Thursday, 18 March 2010

Are multi stakeholder platforms sustainable?

Speaking in the margins of the December 2009 SLP meeting in Addis Ababa ( CGIAR Systemwide Livestock Programme), Alan Duncan (ILRI) introduces the DFID/IFAD-funded 'Fodder Adoption Project' based at ILRI. He outlines the approach followed in the project - trying to strike a balance between the technological and institutional angles. The project helps groups of stakeholders - farmers, private sector, dairy coops, the government - get together in 'innovation platforms' where they can develop joint actions that address livestock fodder problems. 

Initially the project went with a traditional approach, focusing on technologies. As the process evolved, other issues came in, more actors joined the platforms, and the technologies - growing improved fodder - acted more as a catalyst for people to come together to discuss a wide range of other issues (dairying, health, etc). Fodder proved to be a useful 'engine' for the group to identify a much wider range of issues to address - along the whole value chain. 

He explains that this type of work facilitating stakeholder platforms is "not trivial." But it is essential: "Technology is only one small part of the equation and really a lot of it is about human interactions and how organizations behave." He concludes: "We have lots of promising technologies, but in themselves they are not enough to bring about widespread change in livestock systems." 

Stakeholder platforms are:
  • quite demanding in terms of resources and 
  • there is a question of sustainability of the platform after the project. 
  • Sustainable ways have to be looked into for the long term among prominent representatives of the innovation system.
Ranjitha Puskur (ILRI) explains how the current second phase of the project,  emerged from the realisation that the availability of technologies is not really the limiting factor, policy and institutional factors are the major bottlenecks.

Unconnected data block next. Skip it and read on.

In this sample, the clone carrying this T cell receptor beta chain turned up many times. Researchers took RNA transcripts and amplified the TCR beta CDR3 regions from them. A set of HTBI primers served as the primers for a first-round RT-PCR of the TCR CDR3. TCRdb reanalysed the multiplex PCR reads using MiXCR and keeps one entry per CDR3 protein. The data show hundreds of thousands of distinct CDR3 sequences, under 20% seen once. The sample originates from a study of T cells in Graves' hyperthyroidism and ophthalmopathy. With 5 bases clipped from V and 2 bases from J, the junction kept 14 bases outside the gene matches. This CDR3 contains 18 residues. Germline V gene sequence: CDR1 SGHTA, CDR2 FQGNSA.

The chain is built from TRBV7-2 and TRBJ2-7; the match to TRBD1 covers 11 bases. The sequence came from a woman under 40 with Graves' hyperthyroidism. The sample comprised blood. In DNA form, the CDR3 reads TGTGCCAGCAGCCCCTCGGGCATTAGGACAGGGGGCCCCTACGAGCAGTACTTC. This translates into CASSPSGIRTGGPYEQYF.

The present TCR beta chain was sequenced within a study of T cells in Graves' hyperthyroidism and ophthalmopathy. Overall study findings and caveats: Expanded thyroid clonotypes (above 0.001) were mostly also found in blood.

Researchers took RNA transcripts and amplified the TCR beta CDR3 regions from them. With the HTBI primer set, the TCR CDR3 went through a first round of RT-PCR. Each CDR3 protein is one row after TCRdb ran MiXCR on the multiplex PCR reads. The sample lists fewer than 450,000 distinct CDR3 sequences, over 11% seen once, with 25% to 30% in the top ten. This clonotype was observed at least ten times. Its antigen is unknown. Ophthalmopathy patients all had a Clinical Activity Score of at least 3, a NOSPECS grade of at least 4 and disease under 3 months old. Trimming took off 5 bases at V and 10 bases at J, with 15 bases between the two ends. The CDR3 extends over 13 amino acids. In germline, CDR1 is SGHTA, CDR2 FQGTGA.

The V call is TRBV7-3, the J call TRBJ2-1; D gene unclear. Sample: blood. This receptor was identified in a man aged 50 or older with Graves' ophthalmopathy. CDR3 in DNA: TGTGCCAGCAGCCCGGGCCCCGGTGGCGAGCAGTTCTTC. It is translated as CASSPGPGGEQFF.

She briefly introduces the innovation systems approach that underpins the project: 
  • Essentially, the aim is to form and facilitate a network of different actors in a chain or continuum of knowledge production and its use, mobilizing all their various resources and capacities to address a problem. 
  • What outcomes and changes has she seen? At the farm level, farmers are changing their livestock feeding and management practices; there is an emerging demand for technologies, inputs and services that, ironically, were earlier promoted without success. "Farmers are seeing the need for knowledge and can articulate demands to service providers." 
She emphasizes that "getting a network of actors isn't an easy process, it takes time". 
  • Different organizations with different interests and motives have to be brought around the table to contribute and benefit. 
  • "It needs great facilitation skills and negotiating skills which are not very often core competences of researchers like us." 
  • Beyond facilitation of this network formation, "we also see that linkages don't happen automatically" ... we need a facilitating or broker organisation to create them. In her project, they work through key partner organisations: "This works well, but they needed much support and mentoring from us." 
She concludes with two final observations:
  • Policies are a very critical factor and it is important to engage policy makers from the outset, ensuring that we know what they really want, and that the evidence base is solid. 
  • Traditional project management approaches don't seem to work in such projects: We need nimble financial management, and very responsive project management. "Very traditional logframes and M&E systems seem very inadequate."